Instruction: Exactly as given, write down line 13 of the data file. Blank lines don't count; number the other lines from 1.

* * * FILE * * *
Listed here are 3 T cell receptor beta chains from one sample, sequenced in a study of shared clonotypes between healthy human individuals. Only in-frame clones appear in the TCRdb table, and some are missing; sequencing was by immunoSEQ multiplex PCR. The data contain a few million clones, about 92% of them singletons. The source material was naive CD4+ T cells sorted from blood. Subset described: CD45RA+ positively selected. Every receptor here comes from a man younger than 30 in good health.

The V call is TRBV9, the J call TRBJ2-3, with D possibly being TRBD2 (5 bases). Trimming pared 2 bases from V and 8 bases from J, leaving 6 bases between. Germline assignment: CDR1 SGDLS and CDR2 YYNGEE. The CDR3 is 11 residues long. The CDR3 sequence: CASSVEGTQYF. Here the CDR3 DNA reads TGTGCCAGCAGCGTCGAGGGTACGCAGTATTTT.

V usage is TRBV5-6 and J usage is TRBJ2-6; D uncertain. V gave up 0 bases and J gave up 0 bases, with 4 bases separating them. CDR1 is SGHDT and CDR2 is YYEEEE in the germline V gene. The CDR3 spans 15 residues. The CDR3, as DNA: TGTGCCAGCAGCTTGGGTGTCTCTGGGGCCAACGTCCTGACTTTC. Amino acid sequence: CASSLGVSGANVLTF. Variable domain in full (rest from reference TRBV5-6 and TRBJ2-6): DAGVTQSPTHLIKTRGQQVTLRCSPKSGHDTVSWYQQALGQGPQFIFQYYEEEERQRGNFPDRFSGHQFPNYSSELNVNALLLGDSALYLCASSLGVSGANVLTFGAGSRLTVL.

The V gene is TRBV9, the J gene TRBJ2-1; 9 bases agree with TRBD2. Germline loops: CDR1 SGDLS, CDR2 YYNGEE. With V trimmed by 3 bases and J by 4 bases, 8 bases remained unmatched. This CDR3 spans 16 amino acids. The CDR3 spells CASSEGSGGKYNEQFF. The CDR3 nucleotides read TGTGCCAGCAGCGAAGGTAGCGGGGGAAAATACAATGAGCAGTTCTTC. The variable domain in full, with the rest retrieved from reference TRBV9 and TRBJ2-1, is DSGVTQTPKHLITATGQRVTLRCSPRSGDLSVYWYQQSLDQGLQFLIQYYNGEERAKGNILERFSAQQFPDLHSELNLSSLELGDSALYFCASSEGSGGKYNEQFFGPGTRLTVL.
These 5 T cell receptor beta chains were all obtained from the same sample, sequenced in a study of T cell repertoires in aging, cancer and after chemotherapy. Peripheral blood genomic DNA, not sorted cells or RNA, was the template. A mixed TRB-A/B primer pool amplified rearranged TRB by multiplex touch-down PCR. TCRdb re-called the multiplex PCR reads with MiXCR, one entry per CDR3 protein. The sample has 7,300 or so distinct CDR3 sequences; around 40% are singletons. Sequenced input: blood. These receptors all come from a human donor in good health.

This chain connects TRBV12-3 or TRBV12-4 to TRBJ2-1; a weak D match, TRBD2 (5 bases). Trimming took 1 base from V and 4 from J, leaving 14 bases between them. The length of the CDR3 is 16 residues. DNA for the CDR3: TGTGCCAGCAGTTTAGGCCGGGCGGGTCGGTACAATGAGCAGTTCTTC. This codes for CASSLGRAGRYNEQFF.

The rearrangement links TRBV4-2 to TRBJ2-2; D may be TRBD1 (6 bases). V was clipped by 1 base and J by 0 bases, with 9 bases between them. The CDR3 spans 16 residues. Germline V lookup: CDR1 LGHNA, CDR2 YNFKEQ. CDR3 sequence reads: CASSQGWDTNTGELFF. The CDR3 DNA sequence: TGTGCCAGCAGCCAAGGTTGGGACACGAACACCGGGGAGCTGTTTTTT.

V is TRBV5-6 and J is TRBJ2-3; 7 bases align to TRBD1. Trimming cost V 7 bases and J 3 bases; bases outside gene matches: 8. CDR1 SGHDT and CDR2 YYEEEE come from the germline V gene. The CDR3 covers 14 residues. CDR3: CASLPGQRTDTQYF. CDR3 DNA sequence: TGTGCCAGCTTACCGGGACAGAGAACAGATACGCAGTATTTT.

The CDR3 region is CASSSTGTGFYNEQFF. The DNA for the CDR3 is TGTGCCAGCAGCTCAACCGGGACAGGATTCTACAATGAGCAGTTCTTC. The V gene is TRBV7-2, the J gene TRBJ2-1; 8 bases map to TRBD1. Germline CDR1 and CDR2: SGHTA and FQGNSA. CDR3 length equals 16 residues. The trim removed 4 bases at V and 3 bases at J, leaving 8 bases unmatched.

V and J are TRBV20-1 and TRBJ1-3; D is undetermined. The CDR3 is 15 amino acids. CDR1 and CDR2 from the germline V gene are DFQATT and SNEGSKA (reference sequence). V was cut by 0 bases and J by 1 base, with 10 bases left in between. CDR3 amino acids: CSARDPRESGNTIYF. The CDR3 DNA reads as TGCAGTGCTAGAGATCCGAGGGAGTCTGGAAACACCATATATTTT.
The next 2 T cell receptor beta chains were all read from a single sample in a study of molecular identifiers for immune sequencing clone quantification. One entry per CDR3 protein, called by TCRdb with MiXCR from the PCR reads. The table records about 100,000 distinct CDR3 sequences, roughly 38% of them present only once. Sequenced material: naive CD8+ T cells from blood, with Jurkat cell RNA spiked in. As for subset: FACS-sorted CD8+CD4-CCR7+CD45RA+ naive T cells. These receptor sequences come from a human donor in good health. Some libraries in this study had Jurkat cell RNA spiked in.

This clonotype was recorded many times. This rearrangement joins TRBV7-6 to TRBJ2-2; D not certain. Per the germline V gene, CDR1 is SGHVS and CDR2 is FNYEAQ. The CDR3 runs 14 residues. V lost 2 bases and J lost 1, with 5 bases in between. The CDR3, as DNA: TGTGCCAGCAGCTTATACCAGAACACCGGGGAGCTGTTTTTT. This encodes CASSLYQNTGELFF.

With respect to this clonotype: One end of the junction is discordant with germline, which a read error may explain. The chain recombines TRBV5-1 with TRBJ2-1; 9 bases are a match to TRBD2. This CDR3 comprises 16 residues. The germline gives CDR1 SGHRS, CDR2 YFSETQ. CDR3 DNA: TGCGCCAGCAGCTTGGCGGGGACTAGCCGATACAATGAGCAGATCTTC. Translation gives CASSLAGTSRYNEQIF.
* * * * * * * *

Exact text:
With respect to this clonotype: One end of the junction is discordant with germline, which a read error may explain. The chain recombines TRBV5-1 with TRBJ2-1; 9 bases are a match to TRBD2. This CDR3 comprises 16 residues. The germline gives CDR1 SGHRS, CDR2 YFSETQ. CDR3 DNA: TGCGCCAGCAGCTTGGCGGGGACTAGCCGATACAATGAGCAGATCTTC. Translation gives CASSLAGTSRYNEQIF.